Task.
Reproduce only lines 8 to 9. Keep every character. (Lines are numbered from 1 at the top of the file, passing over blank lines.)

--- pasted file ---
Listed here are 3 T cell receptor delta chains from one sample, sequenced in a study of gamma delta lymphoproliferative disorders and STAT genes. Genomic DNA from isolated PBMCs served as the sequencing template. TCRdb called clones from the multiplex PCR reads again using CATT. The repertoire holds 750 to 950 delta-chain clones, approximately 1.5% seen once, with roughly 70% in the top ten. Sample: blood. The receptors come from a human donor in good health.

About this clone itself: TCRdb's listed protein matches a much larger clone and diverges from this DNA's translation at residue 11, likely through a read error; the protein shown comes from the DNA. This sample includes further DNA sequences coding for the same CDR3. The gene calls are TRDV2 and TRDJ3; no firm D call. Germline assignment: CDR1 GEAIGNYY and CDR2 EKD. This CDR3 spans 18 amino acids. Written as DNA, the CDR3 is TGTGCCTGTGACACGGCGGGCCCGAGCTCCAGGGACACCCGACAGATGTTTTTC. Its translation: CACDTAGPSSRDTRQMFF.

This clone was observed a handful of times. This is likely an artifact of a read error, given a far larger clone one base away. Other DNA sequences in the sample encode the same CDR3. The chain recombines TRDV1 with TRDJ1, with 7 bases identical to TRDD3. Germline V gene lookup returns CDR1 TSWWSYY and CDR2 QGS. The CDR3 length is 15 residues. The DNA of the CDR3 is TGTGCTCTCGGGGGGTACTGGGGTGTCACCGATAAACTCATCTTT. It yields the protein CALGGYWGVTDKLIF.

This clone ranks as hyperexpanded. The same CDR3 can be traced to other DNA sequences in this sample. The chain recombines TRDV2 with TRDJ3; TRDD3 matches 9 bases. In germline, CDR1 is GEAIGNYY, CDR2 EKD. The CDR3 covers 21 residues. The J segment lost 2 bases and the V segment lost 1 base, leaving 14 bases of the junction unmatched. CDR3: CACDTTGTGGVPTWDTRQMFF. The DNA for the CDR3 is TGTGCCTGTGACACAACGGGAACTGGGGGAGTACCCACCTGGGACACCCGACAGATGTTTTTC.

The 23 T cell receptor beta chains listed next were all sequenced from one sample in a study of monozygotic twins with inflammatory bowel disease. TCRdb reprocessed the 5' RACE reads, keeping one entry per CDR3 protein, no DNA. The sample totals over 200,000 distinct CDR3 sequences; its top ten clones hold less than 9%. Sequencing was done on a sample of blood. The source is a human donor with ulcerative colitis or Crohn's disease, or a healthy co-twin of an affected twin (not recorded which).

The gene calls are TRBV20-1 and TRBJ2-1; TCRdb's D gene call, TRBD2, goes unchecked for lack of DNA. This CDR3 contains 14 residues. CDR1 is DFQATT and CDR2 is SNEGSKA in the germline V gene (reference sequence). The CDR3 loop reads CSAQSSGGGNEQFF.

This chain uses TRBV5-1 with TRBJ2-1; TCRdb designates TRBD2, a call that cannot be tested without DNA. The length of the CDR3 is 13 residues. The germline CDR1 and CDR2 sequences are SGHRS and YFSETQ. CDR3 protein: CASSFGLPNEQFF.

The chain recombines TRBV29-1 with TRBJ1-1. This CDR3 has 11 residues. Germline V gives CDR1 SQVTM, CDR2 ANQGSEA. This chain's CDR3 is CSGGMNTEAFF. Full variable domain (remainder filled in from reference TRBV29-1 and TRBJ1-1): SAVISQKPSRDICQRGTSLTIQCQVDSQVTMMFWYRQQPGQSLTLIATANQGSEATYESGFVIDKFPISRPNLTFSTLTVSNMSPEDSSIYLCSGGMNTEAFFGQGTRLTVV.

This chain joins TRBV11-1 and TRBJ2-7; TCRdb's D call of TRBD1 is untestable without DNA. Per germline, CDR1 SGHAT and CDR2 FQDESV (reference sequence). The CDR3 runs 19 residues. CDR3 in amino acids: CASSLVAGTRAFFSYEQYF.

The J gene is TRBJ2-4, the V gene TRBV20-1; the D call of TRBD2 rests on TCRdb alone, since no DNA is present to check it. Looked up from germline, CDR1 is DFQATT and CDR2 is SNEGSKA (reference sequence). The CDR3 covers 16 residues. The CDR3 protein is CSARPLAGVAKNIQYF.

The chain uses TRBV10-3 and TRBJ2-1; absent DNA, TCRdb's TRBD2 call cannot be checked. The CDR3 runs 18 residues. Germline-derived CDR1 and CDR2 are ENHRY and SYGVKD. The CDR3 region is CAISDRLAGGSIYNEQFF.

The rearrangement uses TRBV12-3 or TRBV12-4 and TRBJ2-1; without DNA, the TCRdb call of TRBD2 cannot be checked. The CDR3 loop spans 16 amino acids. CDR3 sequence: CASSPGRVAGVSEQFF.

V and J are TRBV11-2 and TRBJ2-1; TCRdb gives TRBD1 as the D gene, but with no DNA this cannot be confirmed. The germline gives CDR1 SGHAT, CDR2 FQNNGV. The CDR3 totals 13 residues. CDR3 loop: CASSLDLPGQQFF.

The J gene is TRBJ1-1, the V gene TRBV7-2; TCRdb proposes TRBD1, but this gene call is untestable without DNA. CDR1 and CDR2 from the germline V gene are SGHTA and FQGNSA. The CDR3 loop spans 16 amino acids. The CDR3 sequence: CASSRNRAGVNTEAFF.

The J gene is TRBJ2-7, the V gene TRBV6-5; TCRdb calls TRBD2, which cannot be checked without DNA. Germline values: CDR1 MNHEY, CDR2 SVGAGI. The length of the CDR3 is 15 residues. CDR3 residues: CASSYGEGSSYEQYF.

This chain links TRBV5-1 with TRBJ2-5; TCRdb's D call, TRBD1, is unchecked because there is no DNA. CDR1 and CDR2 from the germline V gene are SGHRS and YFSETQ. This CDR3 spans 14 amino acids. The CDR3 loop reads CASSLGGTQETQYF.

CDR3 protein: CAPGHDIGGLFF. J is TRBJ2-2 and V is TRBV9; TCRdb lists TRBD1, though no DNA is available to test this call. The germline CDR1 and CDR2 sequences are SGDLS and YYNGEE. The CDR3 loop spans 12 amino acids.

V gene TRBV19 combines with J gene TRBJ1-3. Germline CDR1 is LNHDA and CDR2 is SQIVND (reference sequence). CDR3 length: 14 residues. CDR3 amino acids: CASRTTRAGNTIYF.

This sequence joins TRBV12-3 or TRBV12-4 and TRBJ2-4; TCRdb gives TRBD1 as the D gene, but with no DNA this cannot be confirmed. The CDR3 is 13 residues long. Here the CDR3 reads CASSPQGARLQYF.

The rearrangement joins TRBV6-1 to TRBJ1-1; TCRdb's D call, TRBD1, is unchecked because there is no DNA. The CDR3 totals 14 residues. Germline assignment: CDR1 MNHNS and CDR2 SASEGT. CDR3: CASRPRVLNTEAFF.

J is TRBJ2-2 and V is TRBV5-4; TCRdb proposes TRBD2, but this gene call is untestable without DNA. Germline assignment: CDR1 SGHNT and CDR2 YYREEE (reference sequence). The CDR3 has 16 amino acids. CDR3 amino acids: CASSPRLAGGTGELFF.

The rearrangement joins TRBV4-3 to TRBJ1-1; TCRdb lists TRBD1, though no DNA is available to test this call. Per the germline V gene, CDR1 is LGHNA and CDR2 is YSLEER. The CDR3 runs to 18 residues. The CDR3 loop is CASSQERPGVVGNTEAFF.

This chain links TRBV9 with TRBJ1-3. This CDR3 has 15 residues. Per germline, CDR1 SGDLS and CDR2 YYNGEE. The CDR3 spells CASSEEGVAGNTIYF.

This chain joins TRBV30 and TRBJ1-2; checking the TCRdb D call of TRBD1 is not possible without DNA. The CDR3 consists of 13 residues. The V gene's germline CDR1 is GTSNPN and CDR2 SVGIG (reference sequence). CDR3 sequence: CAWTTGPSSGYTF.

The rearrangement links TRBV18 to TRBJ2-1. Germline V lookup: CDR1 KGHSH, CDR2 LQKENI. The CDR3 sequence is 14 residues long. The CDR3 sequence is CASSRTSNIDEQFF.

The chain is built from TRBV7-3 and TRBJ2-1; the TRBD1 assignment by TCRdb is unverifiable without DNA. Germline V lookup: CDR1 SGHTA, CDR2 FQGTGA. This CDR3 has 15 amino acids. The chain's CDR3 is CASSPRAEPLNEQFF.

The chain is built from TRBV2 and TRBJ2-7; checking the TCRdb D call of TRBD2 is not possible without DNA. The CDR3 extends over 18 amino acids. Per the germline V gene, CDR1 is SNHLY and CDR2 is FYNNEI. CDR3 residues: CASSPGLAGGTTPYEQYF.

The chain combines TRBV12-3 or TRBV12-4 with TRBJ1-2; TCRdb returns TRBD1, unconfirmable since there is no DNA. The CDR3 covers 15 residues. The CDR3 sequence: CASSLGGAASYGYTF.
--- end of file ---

The chain recombines TRBV29-1 with TRBJ1-1. This CDR3 has 11 residues. Germline V gives CDR1 SQVTM, CDR2 ANQGSEA. This chain's CDR3 is CSGGMNTEAFF. Full variable domain (remainder filled in from reference TRBV29-1 and TRBJ1-1): SAVISQKPSRDICQRGTSLTIQCQVDSQVTMMFWYRQQPGQSLTLIATANQGSEATYESGFVIDKFPISRPNLTFSTLTVSNMSPEDSSIYLCSGGMNTEAFFGQGTRLTVV.

This chain joins TRBV11-1 and TRBJ2-7; TCRdb's D call of TRBD1 is untestable without DNA. Per germline, CDR1 SGHAT and CDR2 FQDESV (reference sequence). The CDR3 runs 19 residues. CDR3 in amino acids: CASSLVAGTRAFFSYEQYF.